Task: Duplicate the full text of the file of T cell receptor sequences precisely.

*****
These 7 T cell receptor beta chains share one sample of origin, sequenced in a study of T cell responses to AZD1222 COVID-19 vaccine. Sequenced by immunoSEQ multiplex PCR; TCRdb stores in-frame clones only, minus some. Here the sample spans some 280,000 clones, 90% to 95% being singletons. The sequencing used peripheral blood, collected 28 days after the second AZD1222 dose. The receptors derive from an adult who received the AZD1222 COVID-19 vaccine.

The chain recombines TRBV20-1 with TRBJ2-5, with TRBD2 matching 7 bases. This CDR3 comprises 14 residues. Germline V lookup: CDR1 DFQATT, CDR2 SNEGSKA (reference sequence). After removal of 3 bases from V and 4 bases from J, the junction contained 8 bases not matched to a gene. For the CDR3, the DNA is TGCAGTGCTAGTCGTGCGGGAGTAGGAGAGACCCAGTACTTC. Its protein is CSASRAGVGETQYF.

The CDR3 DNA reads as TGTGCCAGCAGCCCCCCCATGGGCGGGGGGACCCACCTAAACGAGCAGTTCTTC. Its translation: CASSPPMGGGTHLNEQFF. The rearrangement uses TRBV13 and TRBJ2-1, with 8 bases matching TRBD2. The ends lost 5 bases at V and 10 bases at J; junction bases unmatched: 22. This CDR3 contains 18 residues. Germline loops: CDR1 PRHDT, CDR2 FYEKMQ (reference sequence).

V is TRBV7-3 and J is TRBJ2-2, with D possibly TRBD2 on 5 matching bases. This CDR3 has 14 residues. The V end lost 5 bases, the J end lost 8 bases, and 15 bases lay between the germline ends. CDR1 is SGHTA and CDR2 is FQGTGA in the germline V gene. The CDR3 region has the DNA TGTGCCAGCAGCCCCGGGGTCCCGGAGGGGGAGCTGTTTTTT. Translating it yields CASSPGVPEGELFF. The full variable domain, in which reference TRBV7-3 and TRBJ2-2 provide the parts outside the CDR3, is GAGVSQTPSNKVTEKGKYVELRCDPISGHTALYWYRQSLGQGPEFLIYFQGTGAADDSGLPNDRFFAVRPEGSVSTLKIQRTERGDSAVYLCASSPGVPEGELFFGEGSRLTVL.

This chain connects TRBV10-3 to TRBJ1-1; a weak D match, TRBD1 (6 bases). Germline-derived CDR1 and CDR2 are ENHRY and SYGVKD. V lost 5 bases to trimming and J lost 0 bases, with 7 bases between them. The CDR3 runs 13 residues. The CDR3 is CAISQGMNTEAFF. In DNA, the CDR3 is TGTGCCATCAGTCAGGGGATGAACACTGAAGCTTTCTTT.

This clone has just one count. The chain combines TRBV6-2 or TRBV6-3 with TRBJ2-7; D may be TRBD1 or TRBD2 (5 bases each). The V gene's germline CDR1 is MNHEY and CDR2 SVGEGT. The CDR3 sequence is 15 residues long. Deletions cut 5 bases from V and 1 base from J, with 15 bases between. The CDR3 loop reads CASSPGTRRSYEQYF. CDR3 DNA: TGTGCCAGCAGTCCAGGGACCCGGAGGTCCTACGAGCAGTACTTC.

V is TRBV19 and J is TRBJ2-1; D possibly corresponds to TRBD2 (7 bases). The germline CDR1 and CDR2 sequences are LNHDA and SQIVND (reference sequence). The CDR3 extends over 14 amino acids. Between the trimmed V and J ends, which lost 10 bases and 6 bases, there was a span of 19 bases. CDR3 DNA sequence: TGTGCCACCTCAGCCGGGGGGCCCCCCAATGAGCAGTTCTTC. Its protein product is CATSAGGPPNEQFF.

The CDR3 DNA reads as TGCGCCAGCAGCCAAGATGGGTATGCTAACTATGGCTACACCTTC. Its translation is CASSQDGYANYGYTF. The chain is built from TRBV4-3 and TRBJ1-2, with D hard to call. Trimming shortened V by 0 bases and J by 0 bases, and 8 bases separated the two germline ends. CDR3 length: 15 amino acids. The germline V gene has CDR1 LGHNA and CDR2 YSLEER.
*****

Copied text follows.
These 7 T cell receptor beta chains share one sample of origin, sequenced in a study of T cell responses to AZD1222 COVID-19 vaccine. Sequenced by immunoSEQ multiplex PCR; TCRdb stores in-frame clones only, minus some. Here the sample spans some 280,000 clones, 90% to 95% being singletons. The sequencing used peripheral blood, collected 28 days after the second AZD1222 dose. The receptors derive from an adult who received the AZD1222 COVID-19 vaccine.

The chain recombines TRBV20-1 with TRBJ2-5, with TRBD2 matching 7 bases. This CDR3 comprises 14 residues. Germline V lookup: CDR1 DFQATT, CDR2 SNEGSKA (reference sequence). After removal of 3 bases from V and 4 bases from J, the junction contained 8 bases not matched to a gene. For the CDR3, the DNA is TGCAGTGCTAGTCGTGCGGGAGTAGGAGAGACCCAGTACTTC. Its protein is CSASRAGVGETQYF.

The CDR3 DNA reads as TGTGCCAGCAGCCCCCCCATGGGCGGGGGGACCCACCTAAACGAGCAGTTCTTC. Its translation: CASSPPMGGGTHLNEQFF. The rearrangement uses TRBV13 and TRBJ2-1, with 8 bases matching TRBD2. The ends lost 5 bases at V and 10 bases at J; junction bases unmatched: 22. This CDR3 contains 18 residues. Germline loops: CDR1 PRHDT, CDR2 FYEKMQ (reference sequence).

V is TRBV7-3 and J is TRBJ2-2, with D possibly TRBD2 on 5 matching bases. This CDR3 has 14 residues. The V end lost 5 bases, the J end lost 8 bases, and 15 bases lay between the germline ends. CDR1 is SGHTA and CDR2 is FQGTGA in the germline V gene. The CDR3 region has the DNA TGTGCCAGCAGCCCCGGGGTCCCGGAGGGGGAGCTGTTTTTT. Translating it yields CASSPGVPEGELFF. The full variable domain, in which reference TRBV7-3 and TRBJ2-2 provide the parts outside the CDR3, is GAGVSQTPSNKVTEKGKYVELRCDPISGHTALYWYRQSLGQGPEFLIYFQGTGAADDSGLPNDRFFAVRPEGSVSTLKIQRTERGDSAVYLCASSPGVPEGELFFGEGSRLTVL.

This chain connects TRBV10-3 to TRBJ1-1; a weak D match, TRBD1 (6 bases). Germline-derived CDR1 and CDR2 are ENHRY and SYGVKD. V lost 5 bases to trimming and J lost 0 bases, with 7 bases between them. The CDR3 runs 13 residues. The CDR3 is CAISQGMNTEAFF. In DNA, the CDR3 is TGTGCCATCAGTCAGGGGATGAACACTGAAGCTTTCTTT.

This clone has just one count. The chain combines TRBV6-2 or TRBV6-3 with TRBJ2-7; D may be TRBD1 or TRBD2 (5 bases each). The V gene's germline CDR1 is MNHEY and CDR2 SVGEGT. The CDR3 sequence is 15 residues long. Deletions cut 5 bases from V and 1 base from J, with 15 bases between. The CDR3 loop reads CASSPGTRRSYEQYF. CDR3 DNA: TGTGCCAGCAGTCCAGGGACCCGGAGGTCCTACGAGCAGTACTTC.

V is TRBV19 and J is TRBJ2-1; D possibly corresponds to TRBD2 (7 bases). The germline CDR1 and CDR2 sequences are LNHDA and SQIVND (reference sequence). The CDR3 extends over 14 amino acids. Between the trimmed V and J ends, which lost 10 bases and 6 bases, there was a span of 19 bases. CDR3 DNA sequence: TGTGCCACCTCAGCCGGGGGGCCCCCCAATGAGCAGTTCTTC. Its protein product is CATSAGGPPNEQFF.

The CDR3 DNA reads as TGCGCCAGCAGCCAAGATGGGTATGCTAACTATGGCTACACCTTC. Its translation is CASSQDGYANYGYTF. The chain is built from TRBV4-3 and TRBJ1-2, with D hard to call. Trimming shortened V by 0 bases and J by 0 bases, and 8 bases separated the two germline ends. CDR3 length: 15 amino acids. The germline V gene has CDR1 LGHNA and CDR2 YSLEER.